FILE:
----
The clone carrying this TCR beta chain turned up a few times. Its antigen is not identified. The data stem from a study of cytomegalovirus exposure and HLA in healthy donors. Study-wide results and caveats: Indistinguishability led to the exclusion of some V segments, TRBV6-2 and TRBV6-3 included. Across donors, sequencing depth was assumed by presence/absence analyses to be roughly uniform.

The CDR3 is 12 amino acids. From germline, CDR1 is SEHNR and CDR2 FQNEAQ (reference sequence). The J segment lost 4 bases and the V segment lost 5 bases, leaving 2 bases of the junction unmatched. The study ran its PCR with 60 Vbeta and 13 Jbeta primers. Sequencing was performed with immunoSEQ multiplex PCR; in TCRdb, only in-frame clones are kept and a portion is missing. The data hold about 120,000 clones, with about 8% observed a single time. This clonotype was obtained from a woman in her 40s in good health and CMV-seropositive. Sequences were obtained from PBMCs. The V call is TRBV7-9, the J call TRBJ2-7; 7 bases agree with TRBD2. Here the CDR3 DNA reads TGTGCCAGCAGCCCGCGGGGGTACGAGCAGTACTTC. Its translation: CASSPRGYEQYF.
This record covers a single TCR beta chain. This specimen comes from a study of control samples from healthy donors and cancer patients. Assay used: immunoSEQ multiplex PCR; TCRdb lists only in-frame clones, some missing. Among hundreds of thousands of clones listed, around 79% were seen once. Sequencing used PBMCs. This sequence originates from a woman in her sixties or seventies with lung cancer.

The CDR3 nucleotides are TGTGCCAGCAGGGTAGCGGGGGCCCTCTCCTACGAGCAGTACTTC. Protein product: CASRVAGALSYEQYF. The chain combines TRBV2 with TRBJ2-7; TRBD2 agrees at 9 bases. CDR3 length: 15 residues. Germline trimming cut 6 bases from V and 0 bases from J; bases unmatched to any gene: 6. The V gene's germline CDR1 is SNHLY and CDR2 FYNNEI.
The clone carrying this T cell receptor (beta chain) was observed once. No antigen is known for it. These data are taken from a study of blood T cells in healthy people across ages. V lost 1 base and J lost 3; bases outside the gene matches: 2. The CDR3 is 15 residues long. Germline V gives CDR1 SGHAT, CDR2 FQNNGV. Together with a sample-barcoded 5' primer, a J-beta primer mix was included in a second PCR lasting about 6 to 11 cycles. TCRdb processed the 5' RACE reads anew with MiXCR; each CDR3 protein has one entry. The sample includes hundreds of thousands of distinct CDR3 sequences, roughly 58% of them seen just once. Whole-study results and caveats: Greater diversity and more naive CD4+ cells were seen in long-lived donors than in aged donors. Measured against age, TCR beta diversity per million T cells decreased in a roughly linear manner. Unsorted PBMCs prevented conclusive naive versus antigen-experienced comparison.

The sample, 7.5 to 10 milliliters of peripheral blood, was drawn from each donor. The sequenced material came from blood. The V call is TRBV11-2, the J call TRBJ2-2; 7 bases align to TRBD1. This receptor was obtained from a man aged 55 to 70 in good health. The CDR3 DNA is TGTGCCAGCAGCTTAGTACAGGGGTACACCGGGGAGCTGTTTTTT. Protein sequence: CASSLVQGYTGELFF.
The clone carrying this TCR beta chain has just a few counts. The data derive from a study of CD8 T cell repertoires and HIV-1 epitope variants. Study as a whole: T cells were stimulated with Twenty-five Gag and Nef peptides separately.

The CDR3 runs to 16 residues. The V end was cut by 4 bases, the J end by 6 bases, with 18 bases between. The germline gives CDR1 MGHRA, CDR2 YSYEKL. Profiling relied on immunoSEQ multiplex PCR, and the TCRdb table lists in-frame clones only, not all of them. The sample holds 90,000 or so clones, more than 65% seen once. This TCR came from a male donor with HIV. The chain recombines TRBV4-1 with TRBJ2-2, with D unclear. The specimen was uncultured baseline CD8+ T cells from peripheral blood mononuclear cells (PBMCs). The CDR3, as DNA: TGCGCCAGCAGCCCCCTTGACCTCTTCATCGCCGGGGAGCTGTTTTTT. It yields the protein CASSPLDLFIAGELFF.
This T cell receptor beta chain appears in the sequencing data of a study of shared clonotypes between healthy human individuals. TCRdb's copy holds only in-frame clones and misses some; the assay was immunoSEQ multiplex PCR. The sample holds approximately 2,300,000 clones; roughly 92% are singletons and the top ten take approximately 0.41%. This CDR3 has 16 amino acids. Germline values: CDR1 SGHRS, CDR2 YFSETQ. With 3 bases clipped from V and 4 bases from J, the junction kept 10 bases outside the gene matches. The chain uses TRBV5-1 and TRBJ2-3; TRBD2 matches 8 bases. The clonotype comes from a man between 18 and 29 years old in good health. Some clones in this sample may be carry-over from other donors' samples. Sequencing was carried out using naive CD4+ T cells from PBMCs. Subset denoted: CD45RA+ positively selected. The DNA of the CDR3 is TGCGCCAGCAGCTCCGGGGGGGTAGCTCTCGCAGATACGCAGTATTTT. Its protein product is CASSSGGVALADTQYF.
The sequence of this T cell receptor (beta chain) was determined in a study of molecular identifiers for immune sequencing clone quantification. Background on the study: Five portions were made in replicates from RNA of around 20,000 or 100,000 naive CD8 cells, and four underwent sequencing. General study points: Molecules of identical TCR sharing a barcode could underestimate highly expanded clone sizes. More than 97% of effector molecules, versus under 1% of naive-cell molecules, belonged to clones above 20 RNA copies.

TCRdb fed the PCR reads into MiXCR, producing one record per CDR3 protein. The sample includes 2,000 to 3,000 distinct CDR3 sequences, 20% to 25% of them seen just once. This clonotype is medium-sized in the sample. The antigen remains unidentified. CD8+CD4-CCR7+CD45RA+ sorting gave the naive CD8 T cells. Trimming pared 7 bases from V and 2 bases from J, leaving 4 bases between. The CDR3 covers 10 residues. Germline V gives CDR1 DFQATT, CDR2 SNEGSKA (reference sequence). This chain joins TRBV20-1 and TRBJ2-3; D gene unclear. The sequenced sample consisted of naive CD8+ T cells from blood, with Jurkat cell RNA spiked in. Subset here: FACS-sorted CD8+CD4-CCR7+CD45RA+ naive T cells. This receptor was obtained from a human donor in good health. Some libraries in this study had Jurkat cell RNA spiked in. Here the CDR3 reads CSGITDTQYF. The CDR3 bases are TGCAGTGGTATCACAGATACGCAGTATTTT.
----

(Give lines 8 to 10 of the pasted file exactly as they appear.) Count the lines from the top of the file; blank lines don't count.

The CDR3 runs to 16 residues. The V end was cut by 4 bases, the J end by 6 bases, with 18 bases between. The germline gives CDR1 MGHRA, CDR2 YSYEKL. Profiling relied on immunoSEQ multiplex PCR, and the TCRdb table lists in-frame clones only, not all of them. The sample holds 90,000 or so clones, more than 65% seen once. This TCR came from a male donor with HIV. The chain recombines TRBV4-1 with TRBJ2-2, with D unclear. The specimen was uncultured baseline CD8+ T cells from peripheral blood mononuclear cells (PBMCs). The CDR3, as DNA: TGCGCCAGCAGCCCCCTTGACCTCTTCATCGCCGGGGAGCTGTTTTTT. It yields the protein CASSPLDLFIAGELFF.
This T cell receptor beta chain appears in the sequencing data of a study of shared clonotypes between healthy human individuals. TCRdb's copy holds only in-frame clones and misses some; the assay was immunoSEQ multiplex PCR. The sample holds approximately 2,300,000 clones; roughly 92% are singletons and the top ten take approximately 0.41%. This CDR3 has 16 amino acids. Germline values: CDR1 SGHRS, CDR2 YFSETQ. With 3 bases clipped from V and 4 bases from J, the junction kept 10 bases outside the gene matches. The chain uses TRBV5-1 and TRBJ2-3; TRBD2 matches 8 bases. The clonotype comes from a man between 18 and 29 years old in good health. Some clones in this sample may be carry-over from other donors' samples. Sequencing was carried out using naive CD4+ T cells from PBMCs. Subset denoted: CD45RA+ positively selected. The DNA of the CDR3 is TGCGCCAGCAGCTCCGGGGGGGTAGCTCTCGCAGATACGCAGTATTTT. Its protein product is CASSSGGVALADTQYF.
The sequence of this T cell receptor (beta chain) was determined in a study of molecular identifiers for immune sequencing clone quantification. Background on the study: Five portions were made in replicates from RNA of around 20,000 or 100,000 naive CD8 cells, and four underwent sequencing. General study points: Molecules of identical TCR sharing a barcode could underestimate highly expanded clone sizes. More than 97% of effector molecules, versus under 1% of naive-cell molecules, belonged to clones above 20 RNA copies.